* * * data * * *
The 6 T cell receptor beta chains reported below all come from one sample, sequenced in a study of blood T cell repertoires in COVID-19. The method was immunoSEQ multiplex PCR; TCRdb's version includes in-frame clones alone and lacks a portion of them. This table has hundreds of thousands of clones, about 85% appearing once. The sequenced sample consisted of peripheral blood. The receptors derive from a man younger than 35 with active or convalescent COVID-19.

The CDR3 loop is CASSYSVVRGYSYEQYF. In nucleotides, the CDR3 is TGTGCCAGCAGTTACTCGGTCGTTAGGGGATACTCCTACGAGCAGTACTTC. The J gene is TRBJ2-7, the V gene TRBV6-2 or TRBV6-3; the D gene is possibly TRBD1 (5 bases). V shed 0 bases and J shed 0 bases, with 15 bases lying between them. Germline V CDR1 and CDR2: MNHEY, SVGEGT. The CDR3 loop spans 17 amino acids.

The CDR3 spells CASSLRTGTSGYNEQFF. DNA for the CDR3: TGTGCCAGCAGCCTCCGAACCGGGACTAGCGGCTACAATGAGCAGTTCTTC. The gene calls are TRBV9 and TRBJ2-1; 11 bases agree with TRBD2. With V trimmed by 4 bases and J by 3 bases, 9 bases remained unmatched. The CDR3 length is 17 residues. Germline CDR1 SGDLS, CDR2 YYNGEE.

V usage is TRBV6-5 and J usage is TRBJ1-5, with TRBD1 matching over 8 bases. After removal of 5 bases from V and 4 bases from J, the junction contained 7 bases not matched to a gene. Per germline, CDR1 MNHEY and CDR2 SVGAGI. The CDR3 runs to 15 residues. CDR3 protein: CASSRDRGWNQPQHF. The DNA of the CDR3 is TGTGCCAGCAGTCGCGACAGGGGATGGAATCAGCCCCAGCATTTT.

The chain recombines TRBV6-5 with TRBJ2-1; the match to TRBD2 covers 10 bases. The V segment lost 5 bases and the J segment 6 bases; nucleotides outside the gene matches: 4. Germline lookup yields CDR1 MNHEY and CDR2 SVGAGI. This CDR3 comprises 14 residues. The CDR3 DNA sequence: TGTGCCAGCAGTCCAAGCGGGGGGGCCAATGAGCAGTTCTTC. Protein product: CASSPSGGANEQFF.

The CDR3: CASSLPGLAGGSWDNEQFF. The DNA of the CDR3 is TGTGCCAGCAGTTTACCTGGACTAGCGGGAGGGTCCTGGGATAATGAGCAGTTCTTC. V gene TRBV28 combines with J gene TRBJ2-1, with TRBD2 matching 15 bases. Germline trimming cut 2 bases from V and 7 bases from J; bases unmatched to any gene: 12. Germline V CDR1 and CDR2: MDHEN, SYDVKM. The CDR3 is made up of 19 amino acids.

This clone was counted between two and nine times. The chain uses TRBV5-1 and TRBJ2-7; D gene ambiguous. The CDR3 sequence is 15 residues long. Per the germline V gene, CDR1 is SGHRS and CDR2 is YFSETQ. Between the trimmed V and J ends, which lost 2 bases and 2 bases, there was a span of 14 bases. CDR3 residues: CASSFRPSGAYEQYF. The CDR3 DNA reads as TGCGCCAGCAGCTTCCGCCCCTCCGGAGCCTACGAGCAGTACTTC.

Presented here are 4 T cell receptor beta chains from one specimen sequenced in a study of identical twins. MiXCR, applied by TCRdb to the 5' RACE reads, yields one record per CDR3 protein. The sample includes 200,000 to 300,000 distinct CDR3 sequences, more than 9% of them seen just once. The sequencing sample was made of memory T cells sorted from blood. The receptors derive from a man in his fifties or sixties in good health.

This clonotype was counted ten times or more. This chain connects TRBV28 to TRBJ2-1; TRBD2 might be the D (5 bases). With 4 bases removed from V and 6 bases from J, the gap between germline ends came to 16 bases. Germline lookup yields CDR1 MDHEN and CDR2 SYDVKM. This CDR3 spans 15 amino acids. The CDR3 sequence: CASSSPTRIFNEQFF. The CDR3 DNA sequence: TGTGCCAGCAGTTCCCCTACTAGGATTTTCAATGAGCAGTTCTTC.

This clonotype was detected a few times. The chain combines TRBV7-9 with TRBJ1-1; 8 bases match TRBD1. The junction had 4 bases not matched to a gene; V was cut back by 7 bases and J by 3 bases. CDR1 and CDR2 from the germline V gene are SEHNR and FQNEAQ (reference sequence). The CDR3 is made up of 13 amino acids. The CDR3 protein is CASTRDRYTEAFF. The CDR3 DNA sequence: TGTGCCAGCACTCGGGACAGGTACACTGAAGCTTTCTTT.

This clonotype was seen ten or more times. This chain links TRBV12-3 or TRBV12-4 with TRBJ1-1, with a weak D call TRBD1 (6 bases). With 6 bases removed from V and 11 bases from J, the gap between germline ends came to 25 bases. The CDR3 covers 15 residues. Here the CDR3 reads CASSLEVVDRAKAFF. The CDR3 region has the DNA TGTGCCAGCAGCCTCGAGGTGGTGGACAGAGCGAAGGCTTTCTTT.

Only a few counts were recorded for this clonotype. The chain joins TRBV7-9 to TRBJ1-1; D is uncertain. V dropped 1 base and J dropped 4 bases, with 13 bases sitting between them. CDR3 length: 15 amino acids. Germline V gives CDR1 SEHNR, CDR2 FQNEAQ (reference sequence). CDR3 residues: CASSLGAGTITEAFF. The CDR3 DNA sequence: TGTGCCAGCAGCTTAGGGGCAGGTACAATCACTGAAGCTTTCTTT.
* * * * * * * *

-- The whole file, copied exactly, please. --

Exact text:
The 6 T cell receptor beta chains reported below all come from one sample, sequenced in a study of blood T cell repertoires in COVID-19. The method was immunoSEQ multiplex PCR; TCRdb's version includes in-frame clones alone and lacks a portion of them. This table has hundreds of thousands of clones, about 85% appearing once. The sequenced sample consisted of peripheral blood. The receptors derive from a man younger than 35 with active or convalescent COVID-19.

The CDR3 loop is CASSYSVVRGYSYEQYF. In nucleotides, the CDR3 is TGTGCCAGCAGTTACTCGGTCGTTAGGGGATACTCCTACGAGCAGTACTTC. The J gene is TRBJ2-7, the V gene TRBV6-2 or TRBV6-3; the D gene is possibly TRBD1 (5 bases). V shed 0 bases and J shed 0 bases, with 15 bases lying between them. Germline V CDR1 and CDR2: MNHEY, SVGEGT. The CDR3 loop spans 17 amino acids.

The CDR3 spells CASSLRTGTSGYNEQFF. DNA for the CDR3: TGTGCCAGCAGCCTCCGAACCGGGACTAGCGGCTACAATGAGCAGTTCTTC. The gene calls are TRBV9 and TRBJ2-1; 11 bases agree with TRBD2. With V trimmed by 4 bases and J by 3 bases, 9 bases remained unmatched. The CDR3 length is 17 residues. Germline CDR1 SGDLS, CDR2 YYNGEE.

V usage is TRBV6-5 and J usage is TRBJ1-5, with TRBD1 matching over 8 bases. After removal of 5 bases from V and 4 bases from J, the junction contained 7 bases not matched to a gene. Per germline, CDR1 MNHEY and CDR2 SVGAGI. The CDR3 runs to 15 residues. CDR3 protein: CASSRDRGWNQPQHF. The DNA of the CDR3 is TGTGCCAGCAGTCGCGACAGGGGATGGAATCAGCCCCAGCATTTT.

The chain recombines TRBV6-5 with TRBJ2-1; the match to TRBD2 covers 10 bases. The V segment lost 5 bases and the J segment 6 bases; nucleotides outside the gene matches: 4. Germline lookup yields CDR1 MNHEY and CDR2 SVGAGI. This CDR3 comprises 14 residues. The CDR3 DNA sequence: TGTGCCAGCAGTCCAAGCGGGGGGGCCAATGAGCAGTTCTTC. Protein product: CASSPSGGANEQFF.

The CDR3: CASSLPGLAGGSWDNEQFF. The DNA of the CDR3 is TGTGCCAGCAGTTTACCTGGACTAGCGGGAGGGTCCTGGGATAATGAGCAGTTCTTC. V gene TRBV28 combines with J gene TRBJ2-1, with TRBD2 matching 15 bases. Germline trimming cut 2 bases from V and 7 bases from J; bases unmatched to any gene: 12. Germline V CDR1 and CDR2: MDHEN, SYDVKM. The CDR3 is made up of 19 amino acids.

This clone was counted between two and nine times. The chain uses TRBV5-1 and TRBJ2-7; D gene ambiguous. The CDR3 sequence is 15 residues long. Per the germline V gene, CDR1 is SGHRS and CDR2 is YFSETQ. Between the trimmed V and J ends, which lost 2 bases and 2 bases, there was a span of 14 bases. CDR3 residues: CASSFRPSGAYEQYF. The CDR3 DNA reads as TGCGCCAGCAGCTTCCGCCCCTCCGGAGCCTACGAGCAGTACTTC.

Presented here are 4 T cell receptor beta chains from one specimen sequenced in a study of identical twins. MiXCR, applied by TCRdb to the 5' RACE reads, yields one record per CDR3 protein. The sample includes 200,000 to 300,000 distinct CDR3 sequences, more than 9% of them seen just once. The sequencing sample was made of memory T cells sorted from blood. The receptors derive from a man in his fifties or sixties in good health.

This clonotype was counted ten times or more. This chain connects TRBV28 to TRBJ2-1; TRBD2 might be the D (5 bases). With 4 bases removed from V and 6 bases from J, the gap between germline ends came to 16 bases. Germline lookup yields CDR1 MDHEN and CDR2 SYDVKM. This CDR3 spans 15 amino acids. The CDR3 sequence: CASSSPTRIFNEQFF. The CDR3 DNA sequence: TGTGCCAGCAGTTCCCCTACTAGGATTTTCAATGAGCAGTTCTTC.

This clonotype was detected a few times. The chain combines TRBV7-9 with TRBJ1-1; 8 bases match TRBD1. The junction had 4 bases not matched to a gene; V was cut back by 7 bases and J by 3 bases. CDR1 and CDR2 from the germline V gene are SEHNR and FQNEAQ (reference sequence). The CDR3 is made up of 13 amino acids. The CDR3 protein is CASTRDRYTEAFF. The CDR3 DNA sequence: TGTGCCAGCACTCGGGACAGGTACACTGAAGCTTTCTTT.

This clonotype was seen ten or more times. This chain links TRBV12-3 or TRBV12-4 with TRBJ1-1, with a weak D call TRBD1 (6 bases). With 6 bases removed from V and 11 bases from J, the gap between germline ends came to 25 bases. The CDR3 covers 15 residues. Here the CDR3 reads CASSLEVVDRAKAFF. The CDR3 region has the DNA TGTGCCAGCAGCCTCGAGGTGGTGGACAGAGCGAAGGCTTTCTTT.

Only a few counts were recorded for this clonotype. The chain joins TRBV7-9 to TRBJ1-1; D is uncertain. V dropped 1 base and J dropped 4 bases, with 13 bases sitting between them. CDR3 length: 15 amino acids. Germline V gives CDR1 SEHNR, CDR2 FQNEAQ (reference sequence). CDR3 residues: CASSLGAGTITEAFF. The CDR3 DNA sequence: TGTGCCAGCAGCTTAGGGGCAGGTACAATCACTGAAGCTTTCTTT.